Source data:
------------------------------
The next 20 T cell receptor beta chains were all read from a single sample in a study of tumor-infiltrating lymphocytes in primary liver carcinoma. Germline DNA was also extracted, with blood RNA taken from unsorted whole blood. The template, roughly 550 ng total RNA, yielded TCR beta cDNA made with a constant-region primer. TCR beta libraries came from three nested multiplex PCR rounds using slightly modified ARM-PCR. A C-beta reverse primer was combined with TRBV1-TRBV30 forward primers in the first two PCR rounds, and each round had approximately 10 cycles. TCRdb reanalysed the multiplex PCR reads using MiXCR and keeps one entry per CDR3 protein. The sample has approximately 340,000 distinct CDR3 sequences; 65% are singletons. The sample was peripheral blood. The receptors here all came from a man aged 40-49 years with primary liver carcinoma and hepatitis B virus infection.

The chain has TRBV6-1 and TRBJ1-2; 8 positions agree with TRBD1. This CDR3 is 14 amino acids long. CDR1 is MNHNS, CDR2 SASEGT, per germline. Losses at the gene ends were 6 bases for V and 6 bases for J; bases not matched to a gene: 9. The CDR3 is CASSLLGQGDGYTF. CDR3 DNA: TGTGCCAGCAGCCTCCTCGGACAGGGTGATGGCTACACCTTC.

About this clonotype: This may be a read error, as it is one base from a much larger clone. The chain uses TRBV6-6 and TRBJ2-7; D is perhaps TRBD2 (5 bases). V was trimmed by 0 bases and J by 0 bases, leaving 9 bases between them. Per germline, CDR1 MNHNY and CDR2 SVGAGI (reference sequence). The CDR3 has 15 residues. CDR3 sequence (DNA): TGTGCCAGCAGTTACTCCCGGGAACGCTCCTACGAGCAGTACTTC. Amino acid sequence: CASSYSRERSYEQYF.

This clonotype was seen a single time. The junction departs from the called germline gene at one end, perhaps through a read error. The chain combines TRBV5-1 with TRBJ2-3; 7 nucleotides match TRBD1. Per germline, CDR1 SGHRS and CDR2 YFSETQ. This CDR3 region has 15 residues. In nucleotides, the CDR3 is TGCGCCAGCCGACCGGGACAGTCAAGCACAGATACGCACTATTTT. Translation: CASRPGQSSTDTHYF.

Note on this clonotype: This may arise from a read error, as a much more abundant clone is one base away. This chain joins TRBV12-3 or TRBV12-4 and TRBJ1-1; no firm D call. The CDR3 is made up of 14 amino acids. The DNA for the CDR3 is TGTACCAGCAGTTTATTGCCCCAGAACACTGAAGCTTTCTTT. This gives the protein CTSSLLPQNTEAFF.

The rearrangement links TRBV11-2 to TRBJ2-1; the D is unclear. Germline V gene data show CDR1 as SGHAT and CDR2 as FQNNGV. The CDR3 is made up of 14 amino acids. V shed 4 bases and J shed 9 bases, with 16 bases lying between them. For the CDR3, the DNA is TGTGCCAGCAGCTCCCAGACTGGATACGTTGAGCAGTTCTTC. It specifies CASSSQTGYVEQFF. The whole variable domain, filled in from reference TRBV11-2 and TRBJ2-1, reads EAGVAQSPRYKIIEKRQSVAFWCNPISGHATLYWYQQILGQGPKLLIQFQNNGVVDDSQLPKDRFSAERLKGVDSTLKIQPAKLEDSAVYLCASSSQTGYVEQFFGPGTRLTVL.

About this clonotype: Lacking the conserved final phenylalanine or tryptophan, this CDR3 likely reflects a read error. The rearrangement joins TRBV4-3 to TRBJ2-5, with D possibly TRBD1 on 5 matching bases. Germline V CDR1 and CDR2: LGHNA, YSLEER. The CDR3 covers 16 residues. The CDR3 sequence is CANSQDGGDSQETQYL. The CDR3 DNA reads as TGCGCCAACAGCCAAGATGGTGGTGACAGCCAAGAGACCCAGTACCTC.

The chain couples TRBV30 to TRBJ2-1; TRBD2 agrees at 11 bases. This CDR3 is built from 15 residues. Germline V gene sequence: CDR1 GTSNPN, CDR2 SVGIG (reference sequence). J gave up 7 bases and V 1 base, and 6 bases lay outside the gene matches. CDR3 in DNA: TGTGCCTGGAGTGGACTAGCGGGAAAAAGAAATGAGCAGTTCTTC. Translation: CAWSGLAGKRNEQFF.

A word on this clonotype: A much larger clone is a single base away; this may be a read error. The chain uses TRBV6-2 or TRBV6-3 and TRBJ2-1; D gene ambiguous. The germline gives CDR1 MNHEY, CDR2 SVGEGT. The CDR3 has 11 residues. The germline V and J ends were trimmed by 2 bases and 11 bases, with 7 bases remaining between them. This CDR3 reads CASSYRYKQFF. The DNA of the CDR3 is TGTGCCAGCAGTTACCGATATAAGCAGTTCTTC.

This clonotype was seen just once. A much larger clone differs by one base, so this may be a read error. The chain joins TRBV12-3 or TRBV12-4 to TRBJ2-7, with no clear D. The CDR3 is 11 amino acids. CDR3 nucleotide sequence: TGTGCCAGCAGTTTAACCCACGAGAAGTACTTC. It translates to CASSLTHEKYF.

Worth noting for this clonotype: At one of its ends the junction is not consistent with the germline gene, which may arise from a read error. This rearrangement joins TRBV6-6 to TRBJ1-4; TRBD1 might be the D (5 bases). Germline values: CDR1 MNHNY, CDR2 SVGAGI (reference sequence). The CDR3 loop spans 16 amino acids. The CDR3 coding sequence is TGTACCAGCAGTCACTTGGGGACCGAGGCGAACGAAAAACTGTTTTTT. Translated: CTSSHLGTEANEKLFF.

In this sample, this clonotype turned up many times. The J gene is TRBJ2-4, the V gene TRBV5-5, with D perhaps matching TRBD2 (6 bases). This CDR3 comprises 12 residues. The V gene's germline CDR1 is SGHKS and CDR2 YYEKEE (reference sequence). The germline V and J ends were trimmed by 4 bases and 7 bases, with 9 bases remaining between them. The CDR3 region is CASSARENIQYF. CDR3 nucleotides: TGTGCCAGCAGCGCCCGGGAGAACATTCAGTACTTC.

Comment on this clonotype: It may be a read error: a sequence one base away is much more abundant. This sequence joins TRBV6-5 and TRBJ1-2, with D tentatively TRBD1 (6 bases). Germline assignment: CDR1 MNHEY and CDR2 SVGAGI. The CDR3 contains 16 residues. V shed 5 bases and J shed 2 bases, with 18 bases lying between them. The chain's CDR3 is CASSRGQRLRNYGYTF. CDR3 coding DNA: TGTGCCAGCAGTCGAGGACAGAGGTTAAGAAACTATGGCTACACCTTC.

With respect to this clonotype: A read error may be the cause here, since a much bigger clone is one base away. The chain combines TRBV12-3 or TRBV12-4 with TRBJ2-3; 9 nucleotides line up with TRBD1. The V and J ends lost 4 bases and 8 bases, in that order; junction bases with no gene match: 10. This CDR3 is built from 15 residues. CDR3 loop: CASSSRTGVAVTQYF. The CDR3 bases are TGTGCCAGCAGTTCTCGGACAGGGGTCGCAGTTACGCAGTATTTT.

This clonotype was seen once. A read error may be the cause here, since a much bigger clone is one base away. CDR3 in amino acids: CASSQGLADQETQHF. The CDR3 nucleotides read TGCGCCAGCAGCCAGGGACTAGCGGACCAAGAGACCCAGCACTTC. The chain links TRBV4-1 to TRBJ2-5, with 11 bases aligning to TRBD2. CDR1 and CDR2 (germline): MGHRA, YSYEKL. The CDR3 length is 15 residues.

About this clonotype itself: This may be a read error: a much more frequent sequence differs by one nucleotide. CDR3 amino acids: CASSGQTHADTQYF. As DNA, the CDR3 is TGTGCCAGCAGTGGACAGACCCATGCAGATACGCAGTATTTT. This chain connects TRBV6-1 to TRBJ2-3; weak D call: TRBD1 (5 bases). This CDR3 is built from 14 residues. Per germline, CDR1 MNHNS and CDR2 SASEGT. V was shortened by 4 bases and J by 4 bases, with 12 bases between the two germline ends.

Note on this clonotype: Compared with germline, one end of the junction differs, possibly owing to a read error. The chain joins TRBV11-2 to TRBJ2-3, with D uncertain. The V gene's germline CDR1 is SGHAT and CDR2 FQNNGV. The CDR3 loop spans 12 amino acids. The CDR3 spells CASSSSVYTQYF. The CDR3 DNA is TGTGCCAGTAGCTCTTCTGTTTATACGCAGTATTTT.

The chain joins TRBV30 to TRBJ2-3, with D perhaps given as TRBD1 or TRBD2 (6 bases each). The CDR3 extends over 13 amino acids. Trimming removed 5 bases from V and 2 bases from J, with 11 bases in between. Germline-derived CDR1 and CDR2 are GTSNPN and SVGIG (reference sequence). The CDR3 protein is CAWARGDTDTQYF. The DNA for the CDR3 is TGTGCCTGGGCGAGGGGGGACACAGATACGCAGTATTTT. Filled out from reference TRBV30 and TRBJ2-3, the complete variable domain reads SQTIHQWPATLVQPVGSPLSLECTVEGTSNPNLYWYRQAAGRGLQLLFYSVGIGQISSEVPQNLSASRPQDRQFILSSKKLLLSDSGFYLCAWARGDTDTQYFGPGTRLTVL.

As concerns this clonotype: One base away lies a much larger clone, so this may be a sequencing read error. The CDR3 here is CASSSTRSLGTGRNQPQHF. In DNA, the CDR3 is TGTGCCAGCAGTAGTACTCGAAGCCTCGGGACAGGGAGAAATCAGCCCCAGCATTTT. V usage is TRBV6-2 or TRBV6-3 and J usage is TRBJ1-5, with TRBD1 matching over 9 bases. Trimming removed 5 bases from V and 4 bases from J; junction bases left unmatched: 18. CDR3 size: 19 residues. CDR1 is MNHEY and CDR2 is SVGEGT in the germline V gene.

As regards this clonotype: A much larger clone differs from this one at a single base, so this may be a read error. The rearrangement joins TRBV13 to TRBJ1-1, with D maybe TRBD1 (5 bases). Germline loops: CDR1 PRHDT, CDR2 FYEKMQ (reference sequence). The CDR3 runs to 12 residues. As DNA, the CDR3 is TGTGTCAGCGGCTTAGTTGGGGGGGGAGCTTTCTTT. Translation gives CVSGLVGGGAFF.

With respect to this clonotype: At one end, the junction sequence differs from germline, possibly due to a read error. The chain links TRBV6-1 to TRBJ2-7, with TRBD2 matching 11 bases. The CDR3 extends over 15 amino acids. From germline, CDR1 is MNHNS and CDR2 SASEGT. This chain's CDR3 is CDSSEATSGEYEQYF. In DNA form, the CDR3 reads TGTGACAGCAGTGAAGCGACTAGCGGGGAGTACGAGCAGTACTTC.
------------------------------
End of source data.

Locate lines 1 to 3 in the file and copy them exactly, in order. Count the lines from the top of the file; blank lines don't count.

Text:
The next 20 T cell receptor beta chains were all read from a single sample in a study of tumor-infiltrating lymphocytes in primary liver carcinoma. Germline DNA was also extracted, with blood RNA taken from unsorted whole blood. The template, roughly 550 ng total RNA, yielded TCR beta cDNA made with a constant-region primer. TCR beta libraries came from three nested multiplex PCR rounds using slightly modified ARM-PCR. A C-beta reverse primer was combined with TRBV1-TRBV30 forward primers in the first two PCR rounds, and each round had approximately 10 cycles. TCRdb reanalysed the multiplex PCR reads using MiXCR and keeps one entry per CDR3 protein. The sample has approximately 340,000 distinct CDR3 sequences; 65% are singletons. The sample was peripheral blood. The receptors here all came from a man aged 40-49 years with primary liver carcinoma and hepatitis B virus infection.

The chain has TRBV6-1 and TRBJ1-2; 8 positions agree with TRBD1. This CDR3 is 14 amino acids long. CDR1 is MNHNS, CDR2 SASEGT, per germline. Losses at the gene ends were 6 bases for V and 6 bases for J; bases not matched to a gene: 9. The CDR3 is CASSLLGQGDGYTF. CDR3 DNA: TGTGCCAGCAGCCTCCTCGGACAGGGTGATGGCTACACCTTC.

About this clonotype: This may be a read error, as it is one base from a much larger clone. The chain uses TRBV6-6 and TRBJ2-7; D is perhaps TRBD2 (5 bases). V was trimmed by 0 bases and J by 0 bases, leaving 9 bases between them. Per germline, CDR1 MNHNY and CDR2 SVGAGI (reference sequence). The CDR3 has 15 residues. CDR3 sequence (DNA): TGTGCCAGCAGTTACTCCCGGGAACGCTCCTACGAGCAGTACTTC. Amino acid sequence: CASSYSRERSYEQYF.